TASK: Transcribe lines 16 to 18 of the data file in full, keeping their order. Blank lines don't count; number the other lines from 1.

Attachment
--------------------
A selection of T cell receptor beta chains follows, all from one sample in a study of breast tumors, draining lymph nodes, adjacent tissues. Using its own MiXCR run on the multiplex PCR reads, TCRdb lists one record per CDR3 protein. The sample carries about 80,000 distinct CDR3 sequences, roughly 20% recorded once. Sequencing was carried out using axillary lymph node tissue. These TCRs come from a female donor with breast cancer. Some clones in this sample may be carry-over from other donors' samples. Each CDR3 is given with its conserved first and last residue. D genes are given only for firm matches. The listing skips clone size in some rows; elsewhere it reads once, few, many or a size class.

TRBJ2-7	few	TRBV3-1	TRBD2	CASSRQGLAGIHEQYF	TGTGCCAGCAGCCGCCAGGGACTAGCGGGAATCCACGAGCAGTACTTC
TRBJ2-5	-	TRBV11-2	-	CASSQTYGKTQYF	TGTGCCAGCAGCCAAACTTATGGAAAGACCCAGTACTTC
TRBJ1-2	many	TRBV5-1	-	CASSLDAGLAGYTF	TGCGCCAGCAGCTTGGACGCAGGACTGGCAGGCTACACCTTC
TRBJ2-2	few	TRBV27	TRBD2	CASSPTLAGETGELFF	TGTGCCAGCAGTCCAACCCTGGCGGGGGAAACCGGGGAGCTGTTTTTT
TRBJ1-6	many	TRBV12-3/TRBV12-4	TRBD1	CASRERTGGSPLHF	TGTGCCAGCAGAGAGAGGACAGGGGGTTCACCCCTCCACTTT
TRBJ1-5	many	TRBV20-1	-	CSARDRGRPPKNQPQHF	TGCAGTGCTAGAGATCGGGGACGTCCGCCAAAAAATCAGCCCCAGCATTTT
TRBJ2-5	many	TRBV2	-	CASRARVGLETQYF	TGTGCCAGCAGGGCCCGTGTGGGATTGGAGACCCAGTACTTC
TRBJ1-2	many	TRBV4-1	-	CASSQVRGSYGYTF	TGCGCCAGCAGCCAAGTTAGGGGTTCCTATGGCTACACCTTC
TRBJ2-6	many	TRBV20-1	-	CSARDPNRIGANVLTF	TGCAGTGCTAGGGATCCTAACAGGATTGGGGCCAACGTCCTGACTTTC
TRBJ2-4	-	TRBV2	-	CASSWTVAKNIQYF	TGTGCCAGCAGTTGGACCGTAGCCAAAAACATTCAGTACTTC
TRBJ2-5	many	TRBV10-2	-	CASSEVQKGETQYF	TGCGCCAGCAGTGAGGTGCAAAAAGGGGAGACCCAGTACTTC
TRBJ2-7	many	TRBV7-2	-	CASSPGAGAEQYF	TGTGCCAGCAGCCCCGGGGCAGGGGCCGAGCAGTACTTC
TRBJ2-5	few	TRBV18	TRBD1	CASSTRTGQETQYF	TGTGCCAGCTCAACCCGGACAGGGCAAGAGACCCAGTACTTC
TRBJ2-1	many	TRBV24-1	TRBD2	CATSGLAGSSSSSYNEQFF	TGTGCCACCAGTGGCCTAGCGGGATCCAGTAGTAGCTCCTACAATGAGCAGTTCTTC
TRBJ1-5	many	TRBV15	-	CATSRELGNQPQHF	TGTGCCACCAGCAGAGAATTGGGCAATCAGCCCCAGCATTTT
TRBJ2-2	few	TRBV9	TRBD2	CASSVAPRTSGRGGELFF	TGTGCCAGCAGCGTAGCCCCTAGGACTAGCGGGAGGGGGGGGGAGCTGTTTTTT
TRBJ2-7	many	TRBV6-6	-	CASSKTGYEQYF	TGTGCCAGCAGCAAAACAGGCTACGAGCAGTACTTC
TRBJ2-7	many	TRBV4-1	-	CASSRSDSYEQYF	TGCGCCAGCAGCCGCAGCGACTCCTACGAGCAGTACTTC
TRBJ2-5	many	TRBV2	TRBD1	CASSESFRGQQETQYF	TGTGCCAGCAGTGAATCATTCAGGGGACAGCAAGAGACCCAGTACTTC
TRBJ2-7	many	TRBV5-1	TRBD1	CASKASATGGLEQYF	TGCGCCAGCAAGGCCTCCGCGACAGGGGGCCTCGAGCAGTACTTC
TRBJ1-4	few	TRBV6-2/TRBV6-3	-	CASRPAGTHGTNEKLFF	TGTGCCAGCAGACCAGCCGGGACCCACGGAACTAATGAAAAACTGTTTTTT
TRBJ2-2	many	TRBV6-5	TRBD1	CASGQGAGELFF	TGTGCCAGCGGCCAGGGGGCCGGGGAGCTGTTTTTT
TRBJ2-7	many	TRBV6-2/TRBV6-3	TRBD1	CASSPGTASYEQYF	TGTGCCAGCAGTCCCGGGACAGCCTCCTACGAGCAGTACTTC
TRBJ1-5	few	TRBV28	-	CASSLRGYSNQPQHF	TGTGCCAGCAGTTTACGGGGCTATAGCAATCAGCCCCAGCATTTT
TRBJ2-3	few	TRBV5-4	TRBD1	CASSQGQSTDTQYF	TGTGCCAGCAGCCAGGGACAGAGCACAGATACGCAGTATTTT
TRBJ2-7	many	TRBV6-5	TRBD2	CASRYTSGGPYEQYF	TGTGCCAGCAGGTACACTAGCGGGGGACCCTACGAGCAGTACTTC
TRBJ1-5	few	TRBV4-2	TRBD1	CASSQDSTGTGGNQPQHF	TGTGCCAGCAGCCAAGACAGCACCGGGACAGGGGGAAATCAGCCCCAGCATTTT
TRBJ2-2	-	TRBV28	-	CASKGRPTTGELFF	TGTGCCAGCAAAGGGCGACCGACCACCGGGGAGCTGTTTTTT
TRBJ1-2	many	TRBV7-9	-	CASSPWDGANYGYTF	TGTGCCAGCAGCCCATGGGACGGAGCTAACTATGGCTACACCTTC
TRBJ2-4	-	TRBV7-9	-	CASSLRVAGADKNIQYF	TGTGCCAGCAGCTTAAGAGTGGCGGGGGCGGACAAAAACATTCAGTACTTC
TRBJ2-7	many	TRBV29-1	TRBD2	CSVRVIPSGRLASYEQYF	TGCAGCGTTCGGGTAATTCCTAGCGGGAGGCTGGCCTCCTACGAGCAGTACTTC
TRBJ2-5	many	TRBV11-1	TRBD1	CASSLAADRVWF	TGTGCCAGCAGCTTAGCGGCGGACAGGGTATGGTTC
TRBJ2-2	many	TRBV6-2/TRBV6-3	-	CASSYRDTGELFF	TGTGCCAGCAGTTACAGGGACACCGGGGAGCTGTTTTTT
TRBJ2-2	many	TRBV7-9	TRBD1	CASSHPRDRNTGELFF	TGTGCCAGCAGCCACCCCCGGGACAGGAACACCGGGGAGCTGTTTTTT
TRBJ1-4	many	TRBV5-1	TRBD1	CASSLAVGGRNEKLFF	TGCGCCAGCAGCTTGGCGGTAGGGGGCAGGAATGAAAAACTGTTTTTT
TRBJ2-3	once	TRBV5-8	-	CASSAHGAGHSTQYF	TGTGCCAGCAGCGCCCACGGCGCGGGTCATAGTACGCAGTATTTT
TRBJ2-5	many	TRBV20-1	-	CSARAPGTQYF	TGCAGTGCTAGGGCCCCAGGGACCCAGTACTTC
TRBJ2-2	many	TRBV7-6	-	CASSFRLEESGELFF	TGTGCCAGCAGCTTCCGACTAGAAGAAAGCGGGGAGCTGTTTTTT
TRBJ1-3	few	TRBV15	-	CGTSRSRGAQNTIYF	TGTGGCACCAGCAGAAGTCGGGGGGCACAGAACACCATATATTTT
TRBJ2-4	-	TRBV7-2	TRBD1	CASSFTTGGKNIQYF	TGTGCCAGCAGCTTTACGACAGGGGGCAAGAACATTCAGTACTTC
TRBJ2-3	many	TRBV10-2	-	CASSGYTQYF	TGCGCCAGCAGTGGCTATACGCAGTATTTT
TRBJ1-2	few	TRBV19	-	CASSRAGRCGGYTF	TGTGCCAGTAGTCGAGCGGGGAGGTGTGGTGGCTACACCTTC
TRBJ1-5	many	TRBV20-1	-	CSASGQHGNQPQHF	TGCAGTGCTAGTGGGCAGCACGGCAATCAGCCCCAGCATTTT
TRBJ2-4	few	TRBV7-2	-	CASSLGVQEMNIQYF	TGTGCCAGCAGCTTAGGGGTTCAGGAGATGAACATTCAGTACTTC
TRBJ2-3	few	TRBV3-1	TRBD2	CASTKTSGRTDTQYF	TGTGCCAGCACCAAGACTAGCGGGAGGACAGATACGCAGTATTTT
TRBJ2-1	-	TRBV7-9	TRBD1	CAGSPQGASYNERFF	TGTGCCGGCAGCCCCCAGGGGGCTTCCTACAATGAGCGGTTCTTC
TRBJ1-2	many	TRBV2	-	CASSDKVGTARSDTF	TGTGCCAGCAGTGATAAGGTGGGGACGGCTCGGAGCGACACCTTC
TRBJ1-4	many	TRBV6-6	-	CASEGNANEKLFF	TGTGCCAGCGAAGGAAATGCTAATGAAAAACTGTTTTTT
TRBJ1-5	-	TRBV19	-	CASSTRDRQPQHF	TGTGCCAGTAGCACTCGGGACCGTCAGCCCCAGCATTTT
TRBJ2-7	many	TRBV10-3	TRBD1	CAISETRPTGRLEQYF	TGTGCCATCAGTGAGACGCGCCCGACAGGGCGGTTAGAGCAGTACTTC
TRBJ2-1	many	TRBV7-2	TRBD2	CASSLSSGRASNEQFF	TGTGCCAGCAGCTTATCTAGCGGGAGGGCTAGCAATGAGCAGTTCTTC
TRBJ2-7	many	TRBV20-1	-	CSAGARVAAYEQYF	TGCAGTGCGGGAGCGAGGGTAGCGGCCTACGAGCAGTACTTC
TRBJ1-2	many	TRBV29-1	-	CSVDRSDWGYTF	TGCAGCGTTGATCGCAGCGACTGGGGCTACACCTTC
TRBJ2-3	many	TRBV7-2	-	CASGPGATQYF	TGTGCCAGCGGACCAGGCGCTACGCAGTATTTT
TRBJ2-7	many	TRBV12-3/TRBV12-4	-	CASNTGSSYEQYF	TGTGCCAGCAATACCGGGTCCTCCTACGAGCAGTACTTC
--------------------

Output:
TRBJ1-5	many	TRBV15	-	CATSRELGNQPQHF	TGTGCCACCAGCAGAGAATTGGGCAATCAGCCCCAGCATTTT
TRBJ2-2	few	TRBV9	TRBD2	CASSVAPRTSGRGGELFF	TGTGCCAGCAGCGTAGCCCCTAGGACTAGCGGGAGGGGGGGGGAGCTGTTTTTT
TRBJ2-7	many	TRBV6-6	-	CASSKTGYEQYF	TGTGCCAGCAGCAAAACAGGCTACGAGCAGTACTTC